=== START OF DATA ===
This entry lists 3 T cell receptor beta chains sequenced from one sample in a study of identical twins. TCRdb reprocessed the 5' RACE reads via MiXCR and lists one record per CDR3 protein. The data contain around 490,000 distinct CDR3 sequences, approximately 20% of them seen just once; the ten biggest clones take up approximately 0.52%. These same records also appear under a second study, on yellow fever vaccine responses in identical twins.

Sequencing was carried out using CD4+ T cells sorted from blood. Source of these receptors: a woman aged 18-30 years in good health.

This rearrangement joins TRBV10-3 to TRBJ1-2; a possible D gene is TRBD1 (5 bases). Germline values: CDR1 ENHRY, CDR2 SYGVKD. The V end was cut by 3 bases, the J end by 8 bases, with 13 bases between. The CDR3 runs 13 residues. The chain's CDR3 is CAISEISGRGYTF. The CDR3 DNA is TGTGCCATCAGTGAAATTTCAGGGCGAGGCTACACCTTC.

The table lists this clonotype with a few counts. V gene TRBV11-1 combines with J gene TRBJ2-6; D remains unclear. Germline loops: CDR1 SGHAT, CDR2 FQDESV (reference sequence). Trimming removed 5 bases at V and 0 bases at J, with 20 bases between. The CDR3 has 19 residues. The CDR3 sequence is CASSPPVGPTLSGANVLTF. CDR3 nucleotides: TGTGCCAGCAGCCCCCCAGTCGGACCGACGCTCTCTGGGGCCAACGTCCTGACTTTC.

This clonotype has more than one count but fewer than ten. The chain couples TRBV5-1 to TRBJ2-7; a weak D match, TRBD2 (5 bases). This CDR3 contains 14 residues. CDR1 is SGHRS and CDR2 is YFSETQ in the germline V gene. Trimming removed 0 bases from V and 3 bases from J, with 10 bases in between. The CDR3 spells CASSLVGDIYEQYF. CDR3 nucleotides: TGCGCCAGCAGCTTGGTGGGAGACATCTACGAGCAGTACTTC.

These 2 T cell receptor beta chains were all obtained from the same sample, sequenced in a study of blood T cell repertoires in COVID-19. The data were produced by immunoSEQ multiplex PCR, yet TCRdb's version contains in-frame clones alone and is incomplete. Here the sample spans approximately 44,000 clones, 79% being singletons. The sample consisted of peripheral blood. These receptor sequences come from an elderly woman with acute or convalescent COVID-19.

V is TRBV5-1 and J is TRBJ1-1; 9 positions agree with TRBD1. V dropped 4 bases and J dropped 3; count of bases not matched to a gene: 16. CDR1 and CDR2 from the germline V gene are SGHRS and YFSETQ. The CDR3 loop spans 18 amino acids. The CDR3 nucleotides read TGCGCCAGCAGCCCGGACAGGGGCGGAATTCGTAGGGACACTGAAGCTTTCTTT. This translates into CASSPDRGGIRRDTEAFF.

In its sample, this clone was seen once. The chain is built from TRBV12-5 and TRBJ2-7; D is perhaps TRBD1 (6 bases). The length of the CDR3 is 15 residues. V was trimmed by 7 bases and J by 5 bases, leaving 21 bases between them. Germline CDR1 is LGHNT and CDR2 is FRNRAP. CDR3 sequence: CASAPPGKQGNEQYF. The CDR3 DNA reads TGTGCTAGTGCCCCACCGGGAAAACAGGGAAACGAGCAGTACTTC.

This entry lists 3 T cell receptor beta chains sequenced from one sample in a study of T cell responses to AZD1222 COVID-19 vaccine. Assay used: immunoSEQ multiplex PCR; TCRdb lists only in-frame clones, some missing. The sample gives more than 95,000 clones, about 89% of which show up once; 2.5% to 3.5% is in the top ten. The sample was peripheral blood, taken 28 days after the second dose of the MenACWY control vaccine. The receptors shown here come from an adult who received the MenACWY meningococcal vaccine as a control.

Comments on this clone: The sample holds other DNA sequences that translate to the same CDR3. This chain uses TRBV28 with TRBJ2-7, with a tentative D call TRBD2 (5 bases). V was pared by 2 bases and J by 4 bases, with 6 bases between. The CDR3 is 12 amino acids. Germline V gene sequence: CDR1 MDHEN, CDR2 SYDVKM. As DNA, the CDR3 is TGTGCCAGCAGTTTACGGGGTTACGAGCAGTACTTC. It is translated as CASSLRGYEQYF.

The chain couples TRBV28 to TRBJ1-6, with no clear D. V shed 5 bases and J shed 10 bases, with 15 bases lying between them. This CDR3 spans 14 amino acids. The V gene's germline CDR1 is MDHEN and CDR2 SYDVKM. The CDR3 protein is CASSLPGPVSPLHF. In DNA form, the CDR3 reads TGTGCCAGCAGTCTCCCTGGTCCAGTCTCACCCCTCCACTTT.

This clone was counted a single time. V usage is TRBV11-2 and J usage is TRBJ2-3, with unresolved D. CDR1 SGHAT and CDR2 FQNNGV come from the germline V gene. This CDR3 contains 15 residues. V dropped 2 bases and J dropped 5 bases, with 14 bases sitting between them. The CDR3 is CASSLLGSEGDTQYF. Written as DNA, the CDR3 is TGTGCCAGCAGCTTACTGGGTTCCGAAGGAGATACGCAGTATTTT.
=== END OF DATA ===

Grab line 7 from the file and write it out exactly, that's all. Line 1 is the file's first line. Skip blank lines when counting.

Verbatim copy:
V is TRBV5-1 and J is TRBJ1-1; 9 positions agree with TRBD1. V dropped 4 bases and J dropped 3; count of bases not matched to a gene: 16. CDR1 and CDR2 from the germline V gene are SGHRS and YFSETQ. The CDR3 loop spans 18 amino acids. The CDR3 nucleotides read TGCGCCAGCAGCCCGGACAGGGGCGGAATTCGTAGGGACACTGAAGCTTTCTTT. This translates into CASSPDRGGIRRDTEAFF.